• Lavine MD, Hust JA, Gotoh H, Worthington AM, and Lavine LC. The Fat signaling pathway regulates isometric growth of horns and other appendages in Trypoxylus dichotomus. Pacific Branch Meeting of the Entomological Society of America, Honolulu, HI. (Oral presentation.), 2016
  • “The secret lives of crickets: Trade-offs between reproduction and survival”, Biology Department, Gonzaga University, 2016
  • Worthington AM* and Kelly CD. Mating to acquire ejaculate-derived compounds that confer fitness benefits. Presented in “Evolutionary Endocrinology” symposium at the Society for Integrative and Comparative Biology, Portland, OR (Oral presentation)., 2016
  • “Direct benefits of mating: Ejaculates increase female fecundity and immunity after mating”, School of Biological Sciences BioLunch, Washington State University, 2015
  • “Being promiscuous has its benefits: Ejaculates increase fecundity and immunity in female crickets”, Entomology Colloquium, Washington State University, 2015
  • “Too Legit to quit”, Lewis-Clark State College, 2014
  • Worthington AM* and Kelly CD. Do females gain direct benefits from immune- boosting ejaculates in the Texas field cricket? Society for Integrative and Comparative Biology, Austin, TX. Also at Ecology and Evolutionary Biology Spring Symposium, Ames, IA. (Oral presentation), 2014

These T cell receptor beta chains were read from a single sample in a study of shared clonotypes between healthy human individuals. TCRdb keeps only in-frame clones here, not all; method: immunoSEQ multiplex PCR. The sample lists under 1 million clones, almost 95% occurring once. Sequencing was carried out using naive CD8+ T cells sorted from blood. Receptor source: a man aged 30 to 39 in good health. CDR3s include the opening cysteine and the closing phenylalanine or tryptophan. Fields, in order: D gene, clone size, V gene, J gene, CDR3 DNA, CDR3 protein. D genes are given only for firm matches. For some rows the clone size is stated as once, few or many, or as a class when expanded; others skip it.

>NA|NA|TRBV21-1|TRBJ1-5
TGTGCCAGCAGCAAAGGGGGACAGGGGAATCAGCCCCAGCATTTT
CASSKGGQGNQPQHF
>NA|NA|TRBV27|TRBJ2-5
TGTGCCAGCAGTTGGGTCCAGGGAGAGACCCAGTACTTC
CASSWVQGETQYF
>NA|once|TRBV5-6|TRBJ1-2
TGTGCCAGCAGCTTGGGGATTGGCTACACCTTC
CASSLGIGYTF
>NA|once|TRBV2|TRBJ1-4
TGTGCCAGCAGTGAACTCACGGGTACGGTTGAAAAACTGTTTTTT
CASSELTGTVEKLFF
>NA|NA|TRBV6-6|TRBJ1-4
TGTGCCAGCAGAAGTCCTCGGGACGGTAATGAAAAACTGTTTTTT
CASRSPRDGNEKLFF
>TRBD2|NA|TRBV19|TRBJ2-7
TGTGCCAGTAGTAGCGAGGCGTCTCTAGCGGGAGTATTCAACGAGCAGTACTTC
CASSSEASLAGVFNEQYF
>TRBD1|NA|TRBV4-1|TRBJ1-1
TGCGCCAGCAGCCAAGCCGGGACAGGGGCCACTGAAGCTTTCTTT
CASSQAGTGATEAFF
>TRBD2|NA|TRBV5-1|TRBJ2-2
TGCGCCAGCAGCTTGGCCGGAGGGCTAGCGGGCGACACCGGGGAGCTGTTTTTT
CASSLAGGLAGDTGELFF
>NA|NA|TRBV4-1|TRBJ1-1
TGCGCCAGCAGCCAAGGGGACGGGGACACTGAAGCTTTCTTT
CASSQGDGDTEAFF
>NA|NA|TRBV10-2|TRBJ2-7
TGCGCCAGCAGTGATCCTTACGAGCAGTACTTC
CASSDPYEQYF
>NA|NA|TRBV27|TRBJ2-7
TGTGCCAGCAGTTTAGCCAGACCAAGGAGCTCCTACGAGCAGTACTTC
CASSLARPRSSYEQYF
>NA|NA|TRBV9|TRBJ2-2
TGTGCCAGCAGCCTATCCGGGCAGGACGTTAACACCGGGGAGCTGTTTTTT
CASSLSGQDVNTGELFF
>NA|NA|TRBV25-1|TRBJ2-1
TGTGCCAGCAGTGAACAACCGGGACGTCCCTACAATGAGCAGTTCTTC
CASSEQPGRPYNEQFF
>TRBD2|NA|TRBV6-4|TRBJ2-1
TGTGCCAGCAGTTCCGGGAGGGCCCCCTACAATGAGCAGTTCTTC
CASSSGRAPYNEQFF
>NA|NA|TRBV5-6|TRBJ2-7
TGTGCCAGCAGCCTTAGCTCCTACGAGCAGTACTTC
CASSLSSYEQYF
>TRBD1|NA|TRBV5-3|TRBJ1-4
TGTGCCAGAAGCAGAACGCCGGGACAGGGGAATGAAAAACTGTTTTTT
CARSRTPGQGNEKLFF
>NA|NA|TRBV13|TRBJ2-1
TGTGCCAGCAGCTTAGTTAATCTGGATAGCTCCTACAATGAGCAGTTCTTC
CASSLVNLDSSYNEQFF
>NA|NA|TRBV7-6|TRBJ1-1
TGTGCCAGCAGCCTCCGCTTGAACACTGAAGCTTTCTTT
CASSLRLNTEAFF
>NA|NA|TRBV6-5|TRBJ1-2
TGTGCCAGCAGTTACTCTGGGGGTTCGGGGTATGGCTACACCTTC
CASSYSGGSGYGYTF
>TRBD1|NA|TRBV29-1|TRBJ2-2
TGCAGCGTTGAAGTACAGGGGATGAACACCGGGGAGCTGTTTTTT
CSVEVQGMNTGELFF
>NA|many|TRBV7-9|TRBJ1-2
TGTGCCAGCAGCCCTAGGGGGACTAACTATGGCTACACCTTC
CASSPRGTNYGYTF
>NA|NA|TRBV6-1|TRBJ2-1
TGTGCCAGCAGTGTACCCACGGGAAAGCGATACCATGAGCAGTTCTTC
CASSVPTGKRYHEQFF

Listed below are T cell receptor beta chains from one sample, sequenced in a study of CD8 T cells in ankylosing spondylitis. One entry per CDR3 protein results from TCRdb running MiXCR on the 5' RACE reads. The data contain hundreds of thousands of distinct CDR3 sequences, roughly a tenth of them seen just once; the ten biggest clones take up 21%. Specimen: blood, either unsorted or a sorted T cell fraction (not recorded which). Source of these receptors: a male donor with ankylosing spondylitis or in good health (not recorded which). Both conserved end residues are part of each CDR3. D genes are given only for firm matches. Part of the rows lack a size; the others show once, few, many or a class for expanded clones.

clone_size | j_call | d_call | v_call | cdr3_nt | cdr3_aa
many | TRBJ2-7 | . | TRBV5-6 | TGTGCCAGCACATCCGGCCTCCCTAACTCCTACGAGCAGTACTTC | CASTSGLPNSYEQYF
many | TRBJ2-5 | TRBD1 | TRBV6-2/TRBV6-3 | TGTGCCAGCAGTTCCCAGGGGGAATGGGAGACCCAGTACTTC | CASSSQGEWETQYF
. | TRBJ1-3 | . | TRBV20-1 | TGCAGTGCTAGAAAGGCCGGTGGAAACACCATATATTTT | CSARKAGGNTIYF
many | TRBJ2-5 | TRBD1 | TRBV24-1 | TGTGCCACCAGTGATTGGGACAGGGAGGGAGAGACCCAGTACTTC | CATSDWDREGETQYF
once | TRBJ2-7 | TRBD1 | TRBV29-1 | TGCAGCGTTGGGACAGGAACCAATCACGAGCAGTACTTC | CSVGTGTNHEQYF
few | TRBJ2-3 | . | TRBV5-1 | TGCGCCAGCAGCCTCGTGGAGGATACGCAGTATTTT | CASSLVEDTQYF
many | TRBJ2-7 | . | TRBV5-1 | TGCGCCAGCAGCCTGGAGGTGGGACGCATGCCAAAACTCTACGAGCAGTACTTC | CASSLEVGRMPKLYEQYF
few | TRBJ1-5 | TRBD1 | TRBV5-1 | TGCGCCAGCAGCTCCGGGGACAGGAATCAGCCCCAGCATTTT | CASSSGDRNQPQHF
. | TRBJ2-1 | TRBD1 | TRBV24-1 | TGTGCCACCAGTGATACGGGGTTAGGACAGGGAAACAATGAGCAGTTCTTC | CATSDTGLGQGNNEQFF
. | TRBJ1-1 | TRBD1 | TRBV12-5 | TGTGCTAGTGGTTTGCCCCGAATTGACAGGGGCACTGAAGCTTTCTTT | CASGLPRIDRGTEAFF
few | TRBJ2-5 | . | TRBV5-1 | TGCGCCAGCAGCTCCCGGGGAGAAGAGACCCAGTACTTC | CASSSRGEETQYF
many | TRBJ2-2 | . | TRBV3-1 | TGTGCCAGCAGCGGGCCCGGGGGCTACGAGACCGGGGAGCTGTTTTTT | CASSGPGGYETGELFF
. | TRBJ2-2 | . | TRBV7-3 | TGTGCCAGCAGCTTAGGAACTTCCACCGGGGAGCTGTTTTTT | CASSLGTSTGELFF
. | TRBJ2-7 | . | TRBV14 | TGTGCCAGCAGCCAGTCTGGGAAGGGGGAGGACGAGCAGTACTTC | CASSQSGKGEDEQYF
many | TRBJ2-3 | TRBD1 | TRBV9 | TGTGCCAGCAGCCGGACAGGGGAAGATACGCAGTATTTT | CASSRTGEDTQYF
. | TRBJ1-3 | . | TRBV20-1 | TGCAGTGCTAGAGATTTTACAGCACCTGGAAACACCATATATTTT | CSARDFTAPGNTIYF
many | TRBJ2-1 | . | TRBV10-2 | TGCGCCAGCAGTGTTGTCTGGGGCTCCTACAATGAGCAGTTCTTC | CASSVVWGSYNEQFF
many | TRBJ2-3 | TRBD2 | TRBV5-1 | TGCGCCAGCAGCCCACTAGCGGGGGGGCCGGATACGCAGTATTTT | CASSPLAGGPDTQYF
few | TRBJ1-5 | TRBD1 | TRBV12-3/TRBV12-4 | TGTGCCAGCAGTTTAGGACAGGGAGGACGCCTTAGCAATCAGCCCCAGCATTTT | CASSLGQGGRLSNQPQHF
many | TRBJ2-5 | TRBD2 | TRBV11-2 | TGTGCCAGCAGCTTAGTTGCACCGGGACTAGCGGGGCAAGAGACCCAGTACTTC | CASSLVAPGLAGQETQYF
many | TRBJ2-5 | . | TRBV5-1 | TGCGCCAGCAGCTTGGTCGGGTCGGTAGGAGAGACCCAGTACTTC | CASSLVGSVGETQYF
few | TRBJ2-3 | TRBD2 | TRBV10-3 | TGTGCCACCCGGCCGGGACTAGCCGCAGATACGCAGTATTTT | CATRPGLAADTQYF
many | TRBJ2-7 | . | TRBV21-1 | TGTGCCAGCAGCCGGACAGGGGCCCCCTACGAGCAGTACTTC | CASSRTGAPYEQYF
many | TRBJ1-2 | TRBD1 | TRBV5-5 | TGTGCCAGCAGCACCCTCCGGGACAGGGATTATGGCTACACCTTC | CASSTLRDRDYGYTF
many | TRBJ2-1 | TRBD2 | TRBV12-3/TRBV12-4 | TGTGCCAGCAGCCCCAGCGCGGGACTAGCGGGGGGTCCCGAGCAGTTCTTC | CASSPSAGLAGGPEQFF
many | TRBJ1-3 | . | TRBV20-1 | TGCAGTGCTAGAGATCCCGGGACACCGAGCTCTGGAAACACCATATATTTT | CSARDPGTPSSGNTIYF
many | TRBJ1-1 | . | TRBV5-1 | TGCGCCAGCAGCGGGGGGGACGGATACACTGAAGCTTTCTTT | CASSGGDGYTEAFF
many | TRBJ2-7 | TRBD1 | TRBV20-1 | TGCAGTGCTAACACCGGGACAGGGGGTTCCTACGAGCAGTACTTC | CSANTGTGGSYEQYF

• Elliott ER*, Coffman CR, Reason RD, Sakaguchi D, Howell SH, and Worthington AM. Integrating active learning into a large introductory course: Preparing students for success in science. Experimental Biology, Boston, MA. (Poster presentation), 2013
  • Elliot ER*, Coffman C, Reason R, and Worthington AM. Faculty learning communities as a mechanism for course transformation. Center for Excellence in Teaching and Learning Symposium, Ames, IA. (Poster presentation), 2013

Research and Scholarship

Research and Scholarship Interests

  • Broadly, I am fascinated by bizarre morphologies and behaviors that are the result of sexual selection. Specifically, I am interested in the functional and physiological costs of these traits. I focus on trade-offs between reproduction and immunity, but also investigate topics such as sperm competition, the benefits of polyandry, and the molecule/hormonal mechanisms responsible for life-history tradeoffs. I work with a diverse array of invertebrate taxa (stalk-eyed flies, jumping spiders, dragonflies, crayfish, snails, and rhinoceros beetles) in my research.

Current Research Projects

  • A central theme of my research is investigating how organisms mediate critical life history trade-offs between reproduction, growth, and survival. I am particularly interested in the environmental and physiological cues used by individuals to maximize reproductive fitness via selective investment in 1) offspring production, 2) immunocompetence, 3) primary and secondary sexual traits, 4) somatic maintenance, and 5) dispersal. I currently investigate the above concepts using two species of crickets: Gryllus texensis and Gryllus firmus.

Grant Funding Received

  • NSF-IOS Collaborative research proposal. Title = Role of insulin signaling in life history trade-offs in wing polymorphic crickets

Awards and Honors

  • Peer Teaching Award, Iowa State University Graduate and Professional Student Senate, 2016